How Blade Runner 2049 created the most realistic hologram (and wildest threesome) ever

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Oct 24, 2017

Blade Runner 2049 makes a number of grim predictions for our future. And while much of the technology developed in the film's dystopian world is used for evil — many replicants are slaves, after all — there are a few bright spots. Chief among them is the digital girlfriend, which allows lonely people to feel an interpersonal connection, even if it is simulated.

K, the detective character played by Ryan Gosling, is one of the many people who makes use of this new service, co-habitating with a hologram named Joi (Ana de Armas). And while it's clear from the beginning that Joi is synthetic, director Denis Villeneuve wanted to create a sense that she was more than just a souped up Alexa. One of the most important signifiers to audiences that Joi was "real" was, ironically, a property that actual humans most certainly don’t have: physical transparency.

VFX supervisor John Nelson and his team placed a batch of small cameras, including C3s and GoPros, to record actress Ana de Armas as she acted through each of her scenes with Gosling, so that they could capture her from as many angles as possible. All the different vantage points were necessary to create a volumetric version of Joi, complete with what Nelson calls a back shell, or "her back being seen through her semi-transparent front side."

"If you're looking at a glass and you put water into it, you see the front side of the glass but you also see the back side," Nelson told SYFY WIRE. "We mapped out what that back shell would look like, as if you had a bottle that had a label on both sides. It’s as if you look through the front of the bottle and see the label on the back of the bottle, but backwards."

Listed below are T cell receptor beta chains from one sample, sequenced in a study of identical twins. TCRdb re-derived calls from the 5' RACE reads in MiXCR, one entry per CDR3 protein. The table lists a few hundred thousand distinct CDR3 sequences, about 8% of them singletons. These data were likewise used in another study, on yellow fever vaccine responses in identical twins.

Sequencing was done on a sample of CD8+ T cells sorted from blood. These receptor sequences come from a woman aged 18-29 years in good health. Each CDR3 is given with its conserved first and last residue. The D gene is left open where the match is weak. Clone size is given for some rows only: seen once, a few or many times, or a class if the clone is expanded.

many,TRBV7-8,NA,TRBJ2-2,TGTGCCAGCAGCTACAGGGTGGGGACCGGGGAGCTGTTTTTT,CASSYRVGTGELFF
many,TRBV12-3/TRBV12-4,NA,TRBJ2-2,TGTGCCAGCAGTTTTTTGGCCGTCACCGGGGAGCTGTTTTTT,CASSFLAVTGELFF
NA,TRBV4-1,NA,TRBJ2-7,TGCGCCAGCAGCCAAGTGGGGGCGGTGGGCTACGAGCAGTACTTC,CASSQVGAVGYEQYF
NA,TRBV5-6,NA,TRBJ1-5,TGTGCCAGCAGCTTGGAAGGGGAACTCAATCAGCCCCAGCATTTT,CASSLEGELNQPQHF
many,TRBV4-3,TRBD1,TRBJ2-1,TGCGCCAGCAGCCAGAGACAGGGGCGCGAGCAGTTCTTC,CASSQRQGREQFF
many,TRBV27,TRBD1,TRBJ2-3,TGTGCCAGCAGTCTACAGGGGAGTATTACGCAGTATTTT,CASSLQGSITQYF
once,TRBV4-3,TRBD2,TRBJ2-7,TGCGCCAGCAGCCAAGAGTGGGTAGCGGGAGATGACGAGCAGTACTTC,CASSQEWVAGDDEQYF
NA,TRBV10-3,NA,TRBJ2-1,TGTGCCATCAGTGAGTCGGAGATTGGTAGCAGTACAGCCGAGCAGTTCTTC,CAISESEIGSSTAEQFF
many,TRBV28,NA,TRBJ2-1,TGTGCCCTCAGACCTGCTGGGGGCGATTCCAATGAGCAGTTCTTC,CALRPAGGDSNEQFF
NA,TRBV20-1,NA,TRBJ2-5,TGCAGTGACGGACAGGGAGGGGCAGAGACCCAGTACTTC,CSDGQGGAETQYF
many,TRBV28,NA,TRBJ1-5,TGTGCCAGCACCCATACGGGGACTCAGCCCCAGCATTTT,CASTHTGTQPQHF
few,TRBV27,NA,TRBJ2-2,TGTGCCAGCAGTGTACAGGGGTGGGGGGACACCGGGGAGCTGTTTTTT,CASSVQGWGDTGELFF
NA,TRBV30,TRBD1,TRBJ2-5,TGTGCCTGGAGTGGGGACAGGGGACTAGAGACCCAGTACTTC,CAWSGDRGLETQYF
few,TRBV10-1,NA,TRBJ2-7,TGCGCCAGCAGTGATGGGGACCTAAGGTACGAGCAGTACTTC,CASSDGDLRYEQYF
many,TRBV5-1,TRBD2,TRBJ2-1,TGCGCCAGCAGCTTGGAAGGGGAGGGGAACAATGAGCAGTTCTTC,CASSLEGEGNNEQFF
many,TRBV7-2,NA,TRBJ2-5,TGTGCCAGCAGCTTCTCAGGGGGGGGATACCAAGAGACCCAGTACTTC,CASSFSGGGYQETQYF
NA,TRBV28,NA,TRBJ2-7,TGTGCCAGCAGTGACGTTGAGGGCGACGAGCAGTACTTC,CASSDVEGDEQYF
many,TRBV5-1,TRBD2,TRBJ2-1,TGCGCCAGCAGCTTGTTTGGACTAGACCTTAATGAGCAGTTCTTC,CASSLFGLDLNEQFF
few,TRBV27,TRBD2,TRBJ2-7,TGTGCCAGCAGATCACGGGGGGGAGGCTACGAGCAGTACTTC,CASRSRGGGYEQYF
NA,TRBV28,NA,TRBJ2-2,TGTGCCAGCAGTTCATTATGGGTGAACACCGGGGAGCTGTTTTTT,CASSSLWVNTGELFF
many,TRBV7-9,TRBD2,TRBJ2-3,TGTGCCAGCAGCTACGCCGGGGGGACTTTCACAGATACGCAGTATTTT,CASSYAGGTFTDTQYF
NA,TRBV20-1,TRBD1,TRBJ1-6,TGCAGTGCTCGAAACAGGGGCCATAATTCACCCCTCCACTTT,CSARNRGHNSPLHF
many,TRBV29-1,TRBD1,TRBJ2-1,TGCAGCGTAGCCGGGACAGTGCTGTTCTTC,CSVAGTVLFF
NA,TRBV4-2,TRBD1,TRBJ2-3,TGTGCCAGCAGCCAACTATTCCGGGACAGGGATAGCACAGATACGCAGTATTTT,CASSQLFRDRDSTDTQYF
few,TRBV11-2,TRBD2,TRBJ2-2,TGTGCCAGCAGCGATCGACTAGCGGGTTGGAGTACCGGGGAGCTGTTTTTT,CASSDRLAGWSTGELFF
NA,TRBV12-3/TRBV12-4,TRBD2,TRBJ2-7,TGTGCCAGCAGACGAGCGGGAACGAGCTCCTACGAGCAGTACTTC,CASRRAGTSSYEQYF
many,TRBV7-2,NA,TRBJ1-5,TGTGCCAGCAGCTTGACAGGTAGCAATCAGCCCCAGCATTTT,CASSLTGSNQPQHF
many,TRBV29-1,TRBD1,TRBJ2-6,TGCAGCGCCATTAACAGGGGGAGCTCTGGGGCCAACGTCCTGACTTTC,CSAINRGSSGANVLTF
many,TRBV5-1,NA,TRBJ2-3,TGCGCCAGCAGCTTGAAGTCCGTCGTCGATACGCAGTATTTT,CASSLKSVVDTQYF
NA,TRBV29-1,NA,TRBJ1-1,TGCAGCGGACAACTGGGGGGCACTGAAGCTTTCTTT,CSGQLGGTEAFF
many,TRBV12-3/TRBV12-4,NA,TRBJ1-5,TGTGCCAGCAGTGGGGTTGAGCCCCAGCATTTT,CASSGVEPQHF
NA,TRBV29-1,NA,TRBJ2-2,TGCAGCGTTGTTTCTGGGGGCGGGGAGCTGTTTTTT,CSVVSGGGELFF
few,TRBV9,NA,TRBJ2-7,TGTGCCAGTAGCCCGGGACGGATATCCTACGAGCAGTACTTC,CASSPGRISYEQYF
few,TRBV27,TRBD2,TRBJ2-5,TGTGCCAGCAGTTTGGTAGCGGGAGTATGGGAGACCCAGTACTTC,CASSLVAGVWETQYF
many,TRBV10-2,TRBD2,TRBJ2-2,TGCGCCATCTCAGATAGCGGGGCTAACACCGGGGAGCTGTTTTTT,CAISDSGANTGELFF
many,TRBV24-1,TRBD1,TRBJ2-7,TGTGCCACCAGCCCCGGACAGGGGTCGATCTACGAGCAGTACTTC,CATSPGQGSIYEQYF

The data from all the angles allowed them to position Joi exactly where Armas had stood during the scene, while creating a back shell that not only made physical adjustments, but could also act as a real-time, semi-transparent window to points beyond. Technically, all of that was possible to do without capturing any images at all — anything can be done in CGI these days — but the idea was to create a character that someone in the room could fall for, someone miles from the uncanny valley.

"She looked so real," Nelson said, "because she was made from a photograph."

 

Unlike the CG re-animation of Sean Young, another one of the film’s VFX feats, the goal wasn’t to create an entirely lifelike character. Joi is a hologram, after all, a piece of technology meant to suggest humanity but not take on its physical burden. Villeneuve used several different ways to ensure that people remembered that, and thus understood the conventionality of K’s relationship.

Right away, Joi switches between several different outfits, and smoke blows through her. Later on, she goes outside on a porch, thanks to an emanator chip K buys, and her software slowly learns to adjust to the rain and look wet. For that porch scene, they back-lit de Armas so that when they made her digital double translucent, the light passing through her would match the natural light in the scene.